At this time of year, most people start to think of sun, sea, and sand. But, if you experience reduced mobility because of a disability or medical condition it can feel like a huge challenge to arrange a holiday. Here we’ll share our tips for planning a holiday with a disability. We look at ways to help ensure your trip abroad is the truly relaxing break you deserve.
TIPS FOR PLANNING A HOLIDAY WITH A DISABILITY
BE PREPARED AND GET PACKED
When things run smoothly, it’s usually because a great deal of planning and preparation has been carried out beforehand.
Do a bit of research – If you’re thinking about going abroad you can start preparing by researching destinations. Find locations that are known to cater to individuals, couples, or families travelling with additional mobility needs. Travel agents should have good insight into different locations that would be most suitable. If you find it hard to walk long distances or need to get around by wheelchair tell them your requirements.
Speak to your GP – Your GP can give you practical advice about managing any health conditions whilst you’re abroad. They’ll advise on any inoculations you may need, and declare you fit to travel if needed. Make sure you have packed enough medication to last the duration of the holiday. And don’t forget to pack a little extra in case of delays.
Arrange travel insurance – Make sure you declare any pre-existing conditions to your travel insurance provider. This will ensure you have the right level of cover should you fall ill or need emergency medical treatment whilst you’re away. Compare quotes between insurance brokers to get the best deal. This will help to keep the cost of travel insurance as low as possible.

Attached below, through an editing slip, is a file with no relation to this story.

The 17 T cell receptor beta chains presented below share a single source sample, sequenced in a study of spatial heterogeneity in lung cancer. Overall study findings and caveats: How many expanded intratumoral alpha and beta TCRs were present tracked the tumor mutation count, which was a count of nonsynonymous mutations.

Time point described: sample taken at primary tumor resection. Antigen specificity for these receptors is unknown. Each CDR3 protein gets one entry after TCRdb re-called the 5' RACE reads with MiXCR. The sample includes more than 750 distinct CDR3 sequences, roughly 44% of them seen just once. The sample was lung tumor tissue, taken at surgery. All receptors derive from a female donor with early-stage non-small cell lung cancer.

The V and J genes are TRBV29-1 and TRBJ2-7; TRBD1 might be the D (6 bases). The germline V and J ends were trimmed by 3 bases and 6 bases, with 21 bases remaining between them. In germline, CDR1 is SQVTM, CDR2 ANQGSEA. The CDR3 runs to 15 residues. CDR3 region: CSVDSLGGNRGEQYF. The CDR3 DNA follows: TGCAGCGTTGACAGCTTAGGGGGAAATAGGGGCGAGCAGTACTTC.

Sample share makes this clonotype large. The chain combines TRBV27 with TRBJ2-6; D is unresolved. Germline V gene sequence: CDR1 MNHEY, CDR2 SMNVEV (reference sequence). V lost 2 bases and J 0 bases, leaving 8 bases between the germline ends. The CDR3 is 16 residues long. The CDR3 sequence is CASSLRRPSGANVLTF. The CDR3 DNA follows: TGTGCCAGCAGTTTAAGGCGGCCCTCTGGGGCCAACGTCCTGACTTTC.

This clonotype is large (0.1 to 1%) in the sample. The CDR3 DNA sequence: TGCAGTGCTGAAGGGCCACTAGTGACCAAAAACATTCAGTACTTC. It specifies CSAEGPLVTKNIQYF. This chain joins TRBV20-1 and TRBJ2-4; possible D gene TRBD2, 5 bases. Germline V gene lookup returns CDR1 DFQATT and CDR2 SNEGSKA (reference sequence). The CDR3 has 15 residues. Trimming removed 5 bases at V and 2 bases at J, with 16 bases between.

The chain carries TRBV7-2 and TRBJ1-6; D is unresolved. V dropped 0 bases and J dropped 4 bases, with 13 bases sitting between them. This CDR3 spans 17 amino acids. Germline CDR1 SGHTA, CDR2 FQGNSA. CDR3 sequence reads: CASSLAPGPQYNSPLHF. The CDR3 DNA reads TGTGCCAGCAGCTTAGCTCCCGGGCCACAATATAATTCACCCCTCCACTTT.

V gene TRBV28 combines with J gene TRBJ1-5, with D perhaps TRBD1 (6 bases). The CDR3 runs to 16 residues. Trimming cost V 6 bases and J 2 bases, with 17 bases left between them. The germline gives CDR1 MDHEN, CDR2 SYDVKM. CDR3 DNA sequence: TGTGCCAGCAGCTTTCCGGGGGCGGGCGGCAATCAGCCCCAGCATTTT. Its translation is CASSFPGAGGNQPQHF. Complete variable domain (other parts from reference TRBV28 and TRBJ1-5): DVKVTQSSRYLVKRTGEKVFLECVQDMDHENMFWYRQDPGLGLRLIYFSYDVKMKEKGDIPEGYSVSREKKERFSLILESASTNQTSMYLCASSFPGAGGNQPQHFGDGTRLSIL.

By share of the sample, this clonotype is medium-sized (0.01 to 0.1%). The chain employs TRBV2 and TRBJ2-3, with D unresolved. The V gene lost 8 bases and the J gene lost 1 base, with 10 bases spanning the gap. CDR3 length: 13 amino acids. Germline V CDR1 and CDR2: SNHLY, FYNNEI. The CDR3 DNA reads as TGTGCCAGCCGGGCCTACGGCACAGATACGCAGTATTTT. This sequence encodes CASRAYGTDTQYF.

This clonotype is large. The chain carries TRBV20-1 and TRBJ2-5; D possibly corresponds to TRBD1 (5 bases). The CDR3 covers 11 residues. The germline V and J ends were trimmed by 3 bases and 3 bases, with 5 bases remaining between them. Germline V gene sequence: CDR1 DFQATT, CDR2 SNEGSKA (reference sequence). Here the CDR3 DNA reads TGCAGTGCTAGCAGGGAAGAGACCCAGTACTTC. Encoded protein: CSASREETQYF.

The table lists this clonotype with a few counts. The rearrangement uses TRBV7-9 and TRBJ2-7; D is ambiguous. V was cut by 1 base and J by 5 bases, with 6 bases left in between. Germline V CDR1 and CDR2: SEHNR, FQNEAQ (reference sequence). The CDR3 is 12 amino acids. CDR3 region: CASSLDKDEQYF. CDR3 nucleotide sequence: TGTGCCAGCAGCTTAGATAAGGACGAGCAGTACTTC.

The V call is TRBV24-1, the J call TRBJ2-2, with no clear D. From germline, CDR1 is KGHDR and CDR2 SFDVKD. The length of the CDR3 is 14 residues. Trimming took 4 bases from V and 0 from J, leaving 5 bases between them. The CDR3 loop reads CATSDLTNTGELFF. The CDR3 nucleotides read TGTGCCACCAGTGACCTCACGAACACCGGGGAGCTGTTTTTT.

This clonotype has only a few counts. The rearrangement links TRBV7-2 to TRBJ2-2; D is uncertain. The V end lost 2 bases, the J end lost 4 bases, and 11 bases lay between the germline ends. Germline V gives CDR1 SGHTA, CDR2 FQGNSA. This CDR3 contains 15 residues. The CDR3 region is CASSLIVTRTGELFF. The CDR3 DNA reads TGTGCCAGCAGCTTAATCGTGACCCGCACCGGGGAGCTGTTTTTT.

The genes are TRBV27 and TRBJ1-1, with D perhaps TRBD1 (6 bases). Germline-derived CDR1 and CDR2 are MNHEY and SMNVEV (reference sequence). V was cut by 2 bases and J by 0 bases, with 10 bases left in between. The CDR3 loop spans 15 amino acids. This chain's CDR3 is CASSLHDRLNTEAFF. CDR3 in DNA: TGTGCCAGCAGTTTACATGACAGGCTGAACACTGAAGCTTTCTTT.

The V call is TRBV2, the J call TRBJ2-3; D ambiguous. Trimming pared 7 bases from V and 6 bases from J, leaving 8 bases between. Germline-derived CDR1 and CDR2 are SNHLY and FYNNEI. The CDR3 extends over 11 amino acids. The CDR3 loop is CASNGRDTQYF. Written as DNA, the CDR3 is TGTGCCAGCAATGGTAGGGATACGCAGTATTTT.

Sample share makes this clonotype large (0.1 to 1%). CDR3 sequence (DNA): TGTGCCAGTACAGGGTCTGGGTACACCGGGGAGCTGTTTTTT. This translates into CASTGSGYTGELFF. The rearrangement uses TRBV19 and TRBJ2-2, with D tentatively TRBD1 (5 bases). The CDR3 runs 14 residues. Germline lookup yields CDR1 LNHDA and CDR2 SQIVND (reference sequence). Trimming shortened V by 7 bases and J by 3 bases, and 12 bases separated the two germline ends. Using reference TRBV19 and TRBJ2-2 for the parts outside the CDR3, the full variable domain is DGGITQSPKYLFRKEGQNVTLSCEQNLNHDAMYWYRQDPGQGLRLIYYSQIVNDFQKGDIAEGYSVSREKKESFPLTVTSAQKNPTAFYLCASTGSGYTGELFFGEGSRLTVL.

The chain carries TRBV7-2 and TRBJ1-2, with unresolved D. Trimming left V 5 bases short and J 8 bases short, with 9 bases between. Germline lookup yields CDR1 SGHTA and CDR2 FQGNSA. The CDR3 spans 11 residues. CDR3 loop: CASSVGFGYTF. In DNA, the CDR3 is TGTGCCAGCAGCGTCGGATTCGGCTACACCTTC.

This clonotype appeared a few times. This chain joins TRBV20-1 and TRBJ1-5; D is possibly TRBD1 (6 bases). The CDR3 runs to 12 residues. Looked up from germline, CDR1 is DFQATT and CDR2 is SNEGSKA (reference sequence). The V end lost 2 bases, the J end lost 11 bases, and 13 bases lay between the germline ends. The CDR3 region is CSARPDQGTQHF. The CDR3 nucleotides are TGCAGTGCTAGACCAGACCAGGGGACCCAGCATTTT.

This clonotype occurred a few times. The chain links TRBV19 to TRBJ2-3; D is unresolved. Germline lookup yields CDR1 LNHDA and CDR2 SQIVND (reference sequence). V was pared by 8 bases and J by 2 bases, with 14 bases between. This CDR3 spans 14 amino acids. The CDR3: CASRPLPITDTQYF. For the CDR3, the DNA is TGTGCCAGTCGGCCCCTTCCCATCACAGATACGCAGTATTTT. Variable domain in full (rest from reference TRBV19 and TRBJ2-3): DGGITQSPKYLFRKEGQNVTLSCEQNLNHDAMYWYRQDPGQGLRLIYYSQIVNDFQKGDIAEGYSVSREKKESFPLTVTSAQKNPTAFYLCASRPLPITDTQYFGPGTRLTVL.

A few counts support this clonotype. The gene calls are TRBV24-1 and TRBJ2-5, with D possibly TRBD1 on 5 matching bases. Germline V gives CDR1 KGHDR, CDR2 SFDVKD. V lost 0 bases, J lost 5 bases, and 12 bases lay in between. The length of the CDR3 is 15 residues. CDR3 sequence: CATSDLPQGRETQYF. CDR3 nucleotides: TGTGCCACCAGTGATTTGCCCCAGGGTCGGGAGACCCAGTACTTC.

Make a list and check it twice – From changes of clothes to any assistive equipment, make a list so you don’t forget anything. Start packing well in advance of your departure date. This means you can be sure you have everything you need to enjoy your holiday. (But perhaps leave the kitchen sink behind, hey?)
GETTING TO THE AIRPORT
Arranging suitable transport – If you need to arrange an airport transfer pre-book a reliable company who can accommodate your mobility needs as well as any fellow passengers and your luggage. Or, if you have arranged long stay car parking, check to see if they operate a shuttle service from the car park to the airport terminal. Long stay car parks are often located a fair distance away, which could be even more difficult when carrying bags. Make it one less thing to worry about.
Give yourself extra time – Airports can be huge. Give yourself a little more time to get around and move between the check-in desk, security, the all-important duty-free shop, and the gate.
Getting through security with medication – Because of limitations on liquids, pack your medication into your hold bags. But keep any medication you need mid-flight or immediately on arrival in your hand luggage. Your doctor can provide a letter to help your security experience run more smoothly. Also, keep an eye on time zones and the timing of your medications. This way you won’t take too much or skip a dosage.
Speak to the check-in desk to arrange special assistance – Alert staff at the airport that you may need some help getting around the airport. They can usually arrange a chaperone to accompany you and a driver to take you to the gate hassle-free and in time for your flight.